At Dennis Rodman’s 52nd birthday party at Cheetahs Gentlemen’s Club on Monday evening, the flamboyant former basketball star slunk from one designated VIP section to the next, protected by bouncers and surrounded by throngs of obsequious followers. (They don’t call him “The Worm” for nothing.)
One can’t blame Mr. Rodman—wearing a relatively tame ensemble of bellbottom jeans, an unbuttoned white linen shirt, a baseball cap and sunglasses—for wanting his privacy.
Since traveling to North Korea with Vice in February to meet Kim Jong-un (whom Mr. Rodman now considers a friend), he has become a kind of accidental ambassador, having played a pivotal role in what may go down as the weirdest political event of the 21st century.
“I wasn’t a Dennis Rodman fan until he went to North Korea and then asked for the release of Kenneth Bae,” said Cheetahs owner Sam Zherka, referring to the American citizen currently detained in North Korea, who was recently sentenced to 15 years of hard labor.
“Maybe he could accomplish what our government failed to accomplish.”
Basketball diplomacy, however, was not on Mr. Rodman’s mind on Monday. We managed to swing a couple of encounters with the NBA Hall of Famer, who understandably seemed more intent on having a good time than discussing politics, despite his plans to return to North Korea in August.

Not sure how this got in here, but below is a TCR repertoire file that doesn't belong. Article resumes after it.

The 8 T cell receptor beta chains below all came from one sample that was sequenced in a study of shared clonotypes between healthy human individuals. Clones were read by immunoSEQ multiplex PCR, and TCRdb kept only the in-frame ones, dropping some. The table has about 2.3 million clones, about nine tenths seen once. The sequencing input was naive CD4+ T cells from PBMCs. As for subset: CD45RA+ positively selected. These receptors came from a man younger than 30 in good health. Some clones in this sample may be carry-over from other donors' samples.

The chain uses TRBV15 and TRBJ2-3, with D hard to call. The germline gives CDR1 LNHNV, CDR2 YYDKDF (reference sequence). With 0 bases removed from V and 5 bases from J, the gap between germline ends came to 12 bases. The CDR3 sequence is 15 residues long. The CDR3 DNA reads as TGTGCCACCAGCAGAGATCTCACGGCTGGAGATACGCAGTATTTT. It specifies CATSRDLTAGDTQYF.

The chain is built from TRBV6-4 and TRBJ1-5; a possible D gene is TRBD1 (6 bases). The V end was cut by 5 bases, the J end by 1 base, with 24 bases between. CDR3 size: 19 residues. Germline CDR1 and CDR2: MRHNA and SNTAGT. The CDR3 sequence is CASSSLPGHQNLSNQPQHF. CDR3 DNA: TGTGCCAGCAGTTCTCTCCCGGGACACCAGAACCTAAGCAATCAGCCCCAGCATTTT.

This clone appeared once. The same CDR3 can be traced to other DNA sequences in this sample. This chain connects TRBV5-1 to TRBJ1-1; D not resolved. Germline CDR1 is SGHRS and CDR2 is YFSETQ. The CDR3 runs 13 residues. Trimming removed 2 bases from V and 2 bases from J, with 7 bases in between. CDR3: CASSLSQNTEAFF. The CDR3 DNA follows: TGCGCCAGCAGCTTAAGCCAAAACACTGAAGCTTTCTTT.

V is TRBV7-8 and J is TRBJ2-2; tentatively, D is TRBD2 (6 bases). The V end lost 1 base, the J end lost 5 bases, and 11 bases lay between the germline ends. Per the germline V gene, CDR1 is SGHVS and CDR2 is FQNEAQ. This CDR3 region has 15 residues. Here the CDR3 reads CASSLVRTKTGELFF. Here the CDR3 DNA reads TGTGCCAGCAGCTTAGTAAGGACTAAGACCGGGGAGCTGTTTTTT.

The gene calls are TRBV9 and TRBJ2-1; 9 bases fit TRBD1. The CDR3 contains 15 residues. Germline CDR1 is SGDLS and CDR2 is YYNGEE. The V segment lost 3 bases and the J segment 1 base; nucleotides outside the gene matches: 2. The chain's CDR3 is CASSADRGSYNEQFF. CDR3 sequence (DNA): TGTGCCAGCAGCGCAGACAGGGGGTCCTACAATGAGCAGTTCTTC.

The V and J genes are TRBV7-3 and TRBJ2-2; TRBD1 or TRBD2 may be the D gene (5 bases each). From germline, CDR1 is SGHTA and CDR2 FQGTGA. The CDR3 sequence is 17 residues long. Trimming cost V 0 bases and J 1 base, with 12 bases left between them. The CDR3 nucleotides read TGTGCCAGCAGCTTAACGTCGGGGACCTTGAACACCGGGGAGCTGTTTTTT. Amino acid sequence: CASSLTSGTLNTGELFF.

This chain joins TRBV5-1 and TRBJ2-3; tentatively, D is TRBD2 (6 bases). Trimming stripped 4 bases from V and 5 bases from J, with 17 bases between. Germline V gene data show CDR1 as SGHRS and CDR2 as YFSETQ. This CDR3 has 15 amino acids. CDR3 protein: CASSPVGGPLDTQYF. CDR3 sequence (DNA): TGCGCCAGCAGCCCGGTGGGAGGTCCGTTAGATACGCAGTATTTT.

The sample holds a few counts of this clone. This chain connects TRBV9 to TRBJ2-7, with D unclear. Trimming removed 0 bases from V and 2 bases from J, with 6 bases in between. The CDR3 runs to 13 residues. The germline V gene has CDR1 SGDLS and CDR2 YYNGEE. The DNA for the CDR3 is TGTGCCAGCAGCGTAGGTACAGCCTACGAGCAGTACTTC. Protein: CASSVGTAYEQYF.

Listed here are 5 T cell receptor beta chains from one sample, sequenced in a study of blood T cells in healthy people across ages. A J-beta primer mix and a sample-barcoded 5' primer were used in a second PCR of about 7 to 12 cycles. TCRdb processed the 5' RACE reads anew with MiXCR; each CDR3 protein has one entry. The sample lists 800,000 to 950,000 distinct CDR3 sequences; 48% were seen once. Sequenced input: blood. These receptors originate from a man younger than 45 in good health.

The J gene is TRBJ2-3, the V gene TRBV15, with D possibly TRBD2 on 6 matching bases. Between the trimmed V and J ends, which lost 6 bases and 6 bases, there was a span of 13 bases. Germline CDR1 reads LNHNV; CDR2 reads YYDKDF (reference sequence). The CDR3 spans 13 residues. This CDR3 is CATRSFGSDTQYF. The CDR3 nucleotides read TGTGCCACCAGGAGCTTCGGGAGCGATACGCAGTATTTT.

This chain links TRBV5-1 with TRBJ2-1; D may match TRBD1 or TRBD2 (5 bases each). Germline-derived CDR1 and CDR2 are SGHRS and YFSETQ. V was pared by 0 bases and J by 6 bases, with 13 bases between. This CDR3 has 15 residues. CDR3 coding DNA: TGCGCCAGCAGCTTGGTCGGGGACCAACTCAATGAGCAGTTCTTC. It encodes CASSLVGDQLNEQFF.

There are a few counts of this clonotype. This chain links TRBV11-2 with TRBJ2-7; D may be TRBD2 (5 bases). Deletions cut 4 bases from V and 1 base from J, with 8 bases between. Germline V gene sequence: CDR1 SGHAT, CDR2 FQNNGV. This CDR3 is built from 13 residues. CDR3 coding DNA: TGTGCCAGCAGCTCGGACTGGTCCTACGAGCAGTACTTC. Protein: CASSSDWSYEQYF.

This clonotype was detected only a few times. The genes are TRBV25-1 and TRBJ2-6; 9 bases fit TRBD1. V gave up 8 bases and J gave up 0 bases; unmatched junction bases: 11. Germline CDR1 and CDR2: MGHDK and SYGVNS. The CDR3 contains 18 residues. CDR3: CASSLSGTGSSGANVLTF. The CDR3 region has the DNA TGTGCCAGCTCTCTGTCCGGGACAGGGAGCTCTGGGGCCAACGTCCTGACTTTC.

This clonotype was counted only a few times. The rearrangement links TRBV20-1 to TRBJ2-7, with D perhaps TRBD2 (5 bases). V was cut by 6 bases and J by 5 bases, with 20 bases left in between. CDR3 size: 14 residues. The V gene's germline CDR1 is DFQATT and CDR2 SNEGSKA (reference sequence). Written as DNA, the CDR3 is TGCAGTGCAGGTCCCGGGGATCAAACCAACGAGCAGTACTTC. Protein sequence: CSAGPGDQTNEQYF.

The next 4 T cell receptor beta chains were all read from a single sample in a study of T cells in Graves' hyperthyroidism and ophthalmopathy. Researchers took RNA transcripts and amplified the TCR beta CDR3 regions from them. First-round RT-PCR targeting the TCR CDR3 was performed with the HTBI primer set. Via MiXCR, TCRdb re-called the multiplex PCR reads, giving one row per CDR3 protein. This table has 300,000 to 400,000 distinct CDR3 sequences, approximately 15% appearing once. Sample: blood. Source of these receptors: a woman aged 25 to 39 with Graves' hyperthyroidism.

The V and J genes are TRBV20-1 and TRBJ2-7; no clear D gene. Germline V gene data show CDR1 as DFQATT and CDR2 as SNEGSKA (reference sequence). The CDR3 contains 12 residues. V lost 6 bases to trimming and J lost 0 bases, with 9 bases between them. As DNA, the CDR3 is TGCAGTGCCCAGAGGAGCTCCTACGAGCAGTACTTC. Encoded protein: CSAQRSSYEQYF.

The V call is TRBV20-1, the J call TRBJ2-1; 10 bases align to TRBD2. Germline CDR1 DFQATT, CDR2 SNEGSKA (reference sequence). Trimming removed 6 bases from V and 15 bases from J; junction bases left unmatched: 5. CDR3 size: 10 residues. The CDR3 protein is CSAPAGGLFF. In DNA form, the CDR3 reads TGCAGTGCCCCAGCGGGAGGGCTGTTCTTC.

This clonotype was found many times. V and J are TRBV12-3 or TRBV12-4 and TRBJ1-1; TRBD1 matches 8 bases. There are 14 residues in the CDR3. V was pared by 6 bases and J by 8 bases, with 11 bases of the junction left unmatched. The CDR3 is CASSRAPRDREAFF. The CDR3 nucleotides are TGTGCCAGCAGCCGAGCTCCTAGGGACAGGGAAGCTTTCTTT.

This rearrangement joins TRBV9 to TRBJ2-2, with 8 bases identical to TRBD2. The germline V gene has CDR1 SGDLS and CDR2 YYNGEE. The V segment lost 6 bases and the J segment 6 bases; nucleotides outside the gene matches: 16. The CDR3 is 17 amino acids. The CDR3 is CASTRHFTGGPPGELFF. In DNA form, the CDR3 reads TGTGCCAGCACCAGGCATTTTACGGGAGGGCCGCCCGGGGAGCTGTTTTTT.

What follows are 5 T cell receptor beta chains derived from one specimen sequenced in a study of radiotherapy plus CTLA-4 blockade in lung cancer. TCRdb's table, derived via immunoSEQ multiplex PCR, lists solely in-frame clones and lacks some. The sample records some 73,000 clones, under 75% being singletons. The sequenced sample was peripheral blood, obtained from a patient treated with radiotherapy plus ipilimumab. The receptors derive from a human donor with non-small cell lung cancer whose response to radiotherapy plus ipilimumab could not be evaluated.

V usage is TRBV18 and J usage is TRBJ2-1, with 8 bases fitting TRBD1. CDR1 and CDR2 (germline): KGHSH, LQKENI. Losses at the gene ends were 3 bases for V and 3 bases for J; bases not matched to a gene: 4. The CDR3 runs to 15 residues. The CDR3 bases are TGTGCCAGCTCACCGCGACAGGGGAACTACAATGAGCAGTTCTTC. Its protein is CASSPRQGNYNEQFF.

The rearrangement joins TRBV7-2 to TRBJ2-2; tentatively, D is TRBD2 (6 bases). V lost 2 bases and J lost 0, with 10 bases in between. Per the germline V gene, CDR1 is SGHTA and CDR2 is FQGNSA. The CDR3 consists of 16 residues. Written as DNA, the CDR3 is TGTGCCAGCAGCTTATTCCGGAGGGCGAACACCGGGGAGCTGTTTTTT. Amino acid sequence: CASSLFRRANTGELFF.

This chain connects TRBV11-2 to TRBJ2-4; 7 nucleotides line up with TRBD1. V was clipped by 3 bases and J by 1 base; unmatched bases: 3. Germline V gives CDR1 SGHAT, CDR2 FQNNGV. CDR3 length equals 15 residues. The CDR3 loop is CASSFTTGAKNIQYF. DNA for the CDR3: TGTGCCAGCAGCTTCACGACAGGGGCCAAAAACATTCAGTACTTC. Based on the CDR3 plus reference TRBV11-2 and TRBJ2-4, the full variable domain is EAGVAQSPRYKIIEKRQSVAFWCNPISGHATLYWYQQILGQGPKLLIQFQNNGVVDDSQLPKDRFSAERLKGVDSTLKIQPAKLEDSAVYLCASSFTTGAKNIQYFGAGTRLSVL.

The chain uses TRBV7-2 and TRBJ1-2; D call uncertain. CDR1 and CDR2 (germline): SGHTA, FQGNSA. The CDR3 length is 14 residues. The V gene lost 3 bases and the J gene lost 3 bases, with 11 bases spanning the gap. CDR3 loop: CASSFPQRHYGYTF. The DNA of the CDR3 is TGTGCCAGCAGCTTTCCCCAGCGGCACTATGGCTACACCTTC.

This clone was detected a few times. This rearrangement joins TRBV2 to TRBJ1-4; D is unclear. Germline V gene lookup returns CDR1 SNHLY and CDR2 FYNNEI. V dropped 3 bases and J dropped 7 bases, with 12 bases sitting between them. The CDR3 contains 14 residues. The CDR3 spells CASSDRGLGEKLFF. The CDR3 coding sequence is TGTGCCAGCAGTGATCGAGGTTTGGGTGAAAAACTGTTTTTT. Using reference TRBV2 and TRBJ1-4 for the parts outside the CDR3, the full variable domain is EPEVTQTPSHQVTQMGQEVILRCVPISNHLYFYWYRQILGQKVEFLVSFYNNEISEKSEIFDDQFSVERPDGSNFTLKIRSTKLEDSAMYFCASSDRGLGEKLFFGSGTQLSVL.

“How’s it goin’, brother?” Mr. Rodman asked the Transom upon his arrival. “Shit, I haven’t had a drink in three days. Time to get going.”
Mr. Rodman has been celebrating his birthday for about three weeks now. In early May, there was a Las Vegas pool party; next week, he’ll make a stop in Toronto to further fête his 52nd. New York, it turns out, was supposed to be the climax, according to Mr. Rodman’s agent, Steve Simon.
“He just wanted to have a kick-ass party,” said Mr. Simon. “He loves New York.”
One dancer, who called herself Sabina, told us that she had never seen Cheetahs more packed. And what did she think of Mr. Rodman, we wondered?
“What is he?” she asked, correcting herself: “Where is he?”
We weren’t exactly sure how to answer either question.
Another dancer, named Sandra, if we remember correctly, thought the party was great for the club. Of course—but what did she make of Mr. Rodman’s sketchy relationship with the 29-year-old dictator Kim Jong-un?
“Oh yeah … I heard about that,” she said noncommittally, rubbing our lower back. “So, do you want a dance?”
We declined, moving closer to the glass-enclosed VIP room in which Mr. Rodman had recently installed himself. Long after our first, ephemeral encounter with the man of the hour, we finally finagled our way inside to have another audience.
As it turned out, he wouldn’t speak with us. But he had just eaten a lot of sushi, and it seemed that he’d put back more than a few, so his guard was down. We took a moment to watch him.
“No fat here! No fat here!” Mr. Rodman proudly exclaimed to no one in particular, patting his bare, chiseled, tattooed belly.
His did not look like the body of a 52-year-old man.